Handwritten talisman, Ashanti people, Ghana, 1891-1900
The use of written personal charms, or talisman, is common across a wide range of cultures. They may be intended to provide protection or ensure good health for an individual. They may also be used to harm or otherwise disable an enemy. In many African societies, the production of such written charms was one of the roles expected of the local shaman. This talisman, which uses a combination of text and patterns, is shown on the left, alongside two other examples (A666428/2 and A666428/4). The talisman was one of a number collected by Robert Baden-Powell. Known worldwide as the founder of the Scout movement, Baden-Powell had a lengthy military career and this object dates from that period of his life. Almost certainly it was found while he was part of the British colonial forces who in 1895 invaded the Ashanti areas of West Africa, in what is now modern day Ghana. This was one of a series of conflicts between the Ashanti people and the British Empire that took place throughout the 19th century.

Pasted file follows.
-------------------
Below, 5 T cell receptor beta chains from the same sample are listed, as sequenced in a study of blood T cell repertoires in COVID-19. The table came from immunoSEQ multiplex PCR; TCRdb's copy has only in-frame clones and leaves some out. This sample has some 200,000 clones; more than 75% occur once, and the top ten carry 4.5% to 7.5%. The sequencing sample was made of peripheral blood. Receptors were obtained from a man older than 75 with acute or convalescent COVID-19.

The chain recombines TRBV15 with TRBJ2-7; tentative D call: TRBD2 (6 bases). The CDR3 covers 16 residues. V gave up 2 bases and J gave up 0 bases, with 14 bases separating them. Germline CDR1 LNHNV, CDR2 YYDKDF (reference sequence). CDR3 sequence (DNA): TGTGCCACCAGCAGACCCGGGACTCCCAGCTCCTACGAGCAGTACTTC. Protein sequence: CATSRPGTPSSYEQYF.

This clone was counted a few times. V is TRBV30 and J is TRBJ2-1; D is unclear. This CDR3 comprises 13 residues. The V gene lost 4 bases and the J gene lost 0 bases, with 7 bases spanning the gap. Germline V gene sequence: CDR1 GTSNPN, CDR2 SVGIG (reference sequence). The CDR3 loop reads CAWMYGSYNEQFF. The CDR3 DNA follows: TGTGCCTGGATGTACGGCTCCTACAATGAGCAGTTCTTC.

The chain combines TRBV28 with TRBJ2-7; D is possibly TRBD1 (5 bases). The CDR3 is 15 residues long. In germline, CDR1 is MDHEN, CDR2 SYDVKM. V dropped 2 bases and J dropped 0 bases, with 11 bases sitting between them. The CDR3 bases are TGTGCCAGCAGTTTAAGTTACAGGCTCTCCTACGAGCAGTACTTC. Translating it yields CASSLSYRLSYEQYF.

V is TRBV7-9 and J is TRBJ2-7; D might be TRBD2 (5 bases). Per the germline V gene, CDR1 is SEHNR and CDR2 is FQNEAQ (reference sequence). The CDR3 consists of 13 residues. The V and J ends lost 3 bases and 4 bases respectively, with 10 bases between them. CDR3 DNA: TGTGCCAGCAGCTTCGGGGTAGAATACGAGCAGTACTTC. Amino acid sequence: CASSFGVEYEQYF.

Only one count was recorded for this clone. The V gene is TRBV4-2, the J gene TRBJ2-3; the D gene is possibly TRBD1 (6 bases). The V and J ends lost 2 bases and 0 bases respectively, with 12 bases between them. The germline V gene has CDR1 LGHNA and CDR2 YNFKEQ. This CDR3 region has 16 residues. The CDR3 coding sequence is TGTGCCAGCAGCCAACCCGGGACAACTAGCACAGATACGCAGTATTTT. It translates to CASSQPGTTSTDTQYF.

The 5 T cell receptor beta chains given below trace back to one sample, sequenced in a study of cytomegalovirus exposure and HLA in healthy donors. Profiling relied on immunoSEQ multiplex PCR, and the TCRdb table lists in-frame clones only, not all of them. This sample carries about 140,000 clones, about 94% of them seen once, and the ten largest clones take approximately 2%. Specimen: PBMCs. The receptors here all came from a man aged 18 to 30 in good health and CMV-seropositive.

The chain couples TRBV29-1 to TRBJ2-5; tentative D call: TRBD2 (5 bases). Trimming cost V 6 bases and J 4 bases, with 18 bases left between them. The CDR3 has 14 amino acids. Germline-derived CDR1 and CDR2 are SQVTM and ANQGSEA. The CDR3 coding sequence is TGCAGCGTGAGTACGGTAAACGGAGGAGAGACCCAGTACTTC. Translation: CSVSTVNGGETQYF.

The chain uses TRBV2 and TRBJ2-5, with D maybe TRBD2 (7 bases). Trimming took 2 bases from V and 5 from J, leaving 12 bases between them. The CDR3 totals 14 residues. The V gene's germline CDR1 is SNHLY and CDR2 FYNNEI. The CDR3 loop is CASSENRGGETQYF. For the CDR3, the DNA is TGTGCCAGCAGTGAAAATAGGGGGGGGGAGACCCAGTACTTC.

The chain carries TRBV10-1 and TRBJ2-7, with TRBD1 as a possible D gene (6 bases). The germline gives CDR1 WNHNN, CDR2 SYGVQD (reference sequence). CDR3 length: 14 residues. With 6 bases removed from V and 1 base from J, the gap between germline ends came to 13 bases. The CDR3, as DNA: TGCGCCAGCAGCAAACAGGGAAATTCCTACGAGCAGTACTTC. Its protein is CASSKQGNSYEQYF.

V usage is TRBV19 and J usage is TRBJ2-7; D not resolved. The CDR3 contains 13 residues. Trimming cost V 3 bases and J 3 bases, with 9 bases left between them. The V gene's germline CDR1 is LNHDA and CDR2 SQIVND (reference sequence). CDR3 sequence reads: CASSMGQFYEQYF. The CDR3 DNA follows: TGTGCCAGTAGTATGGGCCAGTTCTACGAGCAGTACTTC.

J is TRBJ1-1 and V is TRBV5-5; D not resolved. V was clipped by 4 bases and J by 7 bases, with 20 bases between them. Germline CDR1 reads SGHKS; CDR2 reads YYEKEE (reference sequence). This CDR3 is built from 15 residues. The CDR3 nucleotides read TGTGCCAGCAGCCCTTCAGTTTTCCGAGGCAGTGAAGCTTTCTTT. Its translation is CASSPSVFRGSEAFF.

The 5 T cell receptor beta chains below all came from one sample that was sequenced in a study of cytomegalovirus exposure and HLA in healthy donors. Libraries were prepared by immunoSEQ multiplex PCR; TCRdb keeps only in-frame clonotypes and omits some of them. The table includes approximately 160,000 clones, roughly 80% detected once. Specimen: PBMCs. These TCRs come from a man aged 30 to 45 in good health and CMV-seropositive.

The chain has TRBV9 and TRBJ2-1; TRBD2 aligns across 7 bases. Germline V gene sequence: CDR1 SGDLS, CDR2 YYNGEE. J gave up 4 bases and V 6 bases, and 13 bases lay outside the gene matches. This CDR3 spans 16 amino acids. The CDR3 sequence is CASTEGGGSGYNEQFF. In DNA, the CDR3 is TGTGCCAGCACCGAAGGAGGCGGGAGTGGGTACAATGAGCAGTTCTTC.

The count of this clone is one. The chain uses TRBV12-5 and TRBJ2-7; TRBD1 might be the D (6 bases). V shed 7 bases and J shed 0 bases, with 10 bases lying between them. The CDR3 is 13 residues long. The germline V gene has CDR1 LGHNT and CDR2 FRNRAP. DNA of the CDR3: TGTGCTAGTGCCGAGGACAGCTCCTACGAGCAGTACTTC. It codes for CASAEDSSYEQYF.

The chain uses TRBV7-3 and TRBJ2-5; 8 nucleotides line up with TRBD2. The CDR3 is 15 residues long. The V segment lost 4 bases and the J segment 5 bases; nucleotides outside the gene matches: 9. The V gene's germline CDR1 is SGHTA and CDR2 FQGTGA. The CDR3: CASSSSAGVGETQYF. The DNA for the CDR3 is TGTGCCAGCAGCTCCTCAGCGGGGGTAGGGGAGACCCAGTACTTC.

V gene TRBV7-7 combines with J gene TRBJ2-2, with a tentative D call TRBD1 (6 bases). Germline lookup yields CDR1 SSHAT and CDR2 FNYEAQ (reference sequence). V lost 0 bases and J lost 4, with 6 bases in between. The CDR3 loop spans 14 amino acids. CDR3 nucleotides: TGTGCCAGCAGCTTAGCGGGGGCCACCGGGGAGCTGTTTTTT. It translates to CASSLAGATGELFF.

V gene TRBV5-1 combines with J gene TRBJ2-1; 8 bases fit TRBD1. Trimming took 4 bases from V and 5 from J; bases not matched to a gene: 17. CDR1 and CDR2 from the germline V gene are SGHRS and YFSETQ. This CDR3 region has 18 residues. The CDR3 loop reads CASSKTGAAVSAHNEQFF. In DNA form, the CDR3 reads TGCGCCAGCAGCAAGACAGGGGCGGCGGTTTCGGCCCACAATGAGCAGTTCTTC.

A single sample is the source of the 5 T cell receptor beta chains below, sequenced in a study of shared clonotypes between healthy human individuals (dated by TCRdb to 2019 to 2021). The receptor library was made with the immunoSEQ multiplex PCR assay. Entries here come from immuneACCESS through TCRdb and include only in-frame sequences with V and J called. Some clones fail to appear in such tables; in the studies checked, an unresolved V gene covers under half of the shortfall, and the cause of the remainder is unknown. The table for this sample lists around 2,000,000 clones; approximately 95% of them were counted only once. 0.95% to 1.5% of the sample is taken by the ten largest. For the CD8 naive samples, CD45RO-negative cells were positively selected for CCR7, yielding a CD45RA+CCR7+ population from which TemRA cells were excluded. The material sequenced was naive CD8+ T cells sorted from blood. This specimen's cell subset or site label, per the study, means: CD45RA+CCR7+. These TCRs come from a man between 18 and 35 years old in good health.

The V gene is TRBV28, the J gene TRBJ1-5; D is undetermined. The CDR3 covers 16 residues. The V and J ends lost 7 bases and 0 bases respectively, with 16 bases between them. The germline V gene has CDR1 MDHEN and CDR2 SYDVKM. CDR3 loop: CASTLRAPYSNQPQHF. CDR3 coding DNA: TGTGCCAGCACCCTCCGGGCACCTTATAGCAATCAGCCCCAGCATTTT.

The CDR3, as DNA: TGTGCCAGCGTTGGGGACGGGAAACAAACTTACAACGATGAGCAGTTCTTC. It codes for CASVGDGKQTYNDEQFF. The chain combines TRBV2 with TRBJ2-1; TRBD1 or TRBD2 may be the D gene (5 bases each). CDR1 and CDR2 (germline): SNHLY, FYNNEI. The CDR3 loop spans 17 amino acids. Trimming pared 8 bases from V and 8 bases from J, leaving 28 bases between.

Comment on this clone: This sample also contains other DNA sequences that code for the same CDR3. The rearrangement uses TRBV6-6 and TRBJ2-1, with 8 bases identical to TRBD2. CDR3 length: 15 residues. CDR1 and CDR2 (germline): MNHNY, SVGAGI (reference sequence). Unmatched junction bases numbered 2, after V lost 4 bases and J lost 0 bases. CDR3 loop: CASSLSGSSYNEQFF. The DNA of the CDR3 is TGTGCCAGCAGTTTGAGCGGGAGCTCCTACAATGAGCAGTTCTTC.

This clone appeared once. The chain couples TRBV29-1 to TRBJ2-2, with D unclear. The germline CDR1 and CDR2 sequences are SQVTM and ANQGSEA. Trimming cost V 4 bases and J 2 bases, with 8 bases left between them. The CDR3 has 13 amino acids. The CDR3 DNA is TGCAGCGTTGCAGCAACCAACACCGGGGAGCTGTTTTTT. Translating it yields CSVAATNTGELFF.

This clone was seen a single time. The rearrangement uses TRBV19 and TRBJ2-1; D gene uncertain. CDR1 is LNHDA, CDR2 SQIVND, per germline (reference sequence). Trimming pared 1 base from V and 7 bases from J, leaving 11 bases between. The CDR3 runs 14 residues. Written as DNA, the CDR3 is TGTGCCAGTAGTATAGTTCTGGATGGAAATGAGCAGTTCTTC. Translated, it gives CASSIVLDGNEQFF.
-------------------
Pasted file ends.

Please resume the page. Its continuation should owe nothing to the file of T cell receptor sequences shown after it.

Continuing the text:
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Small object or piece of jewellery worn as a protecting charm to ward off ill health and bad luck.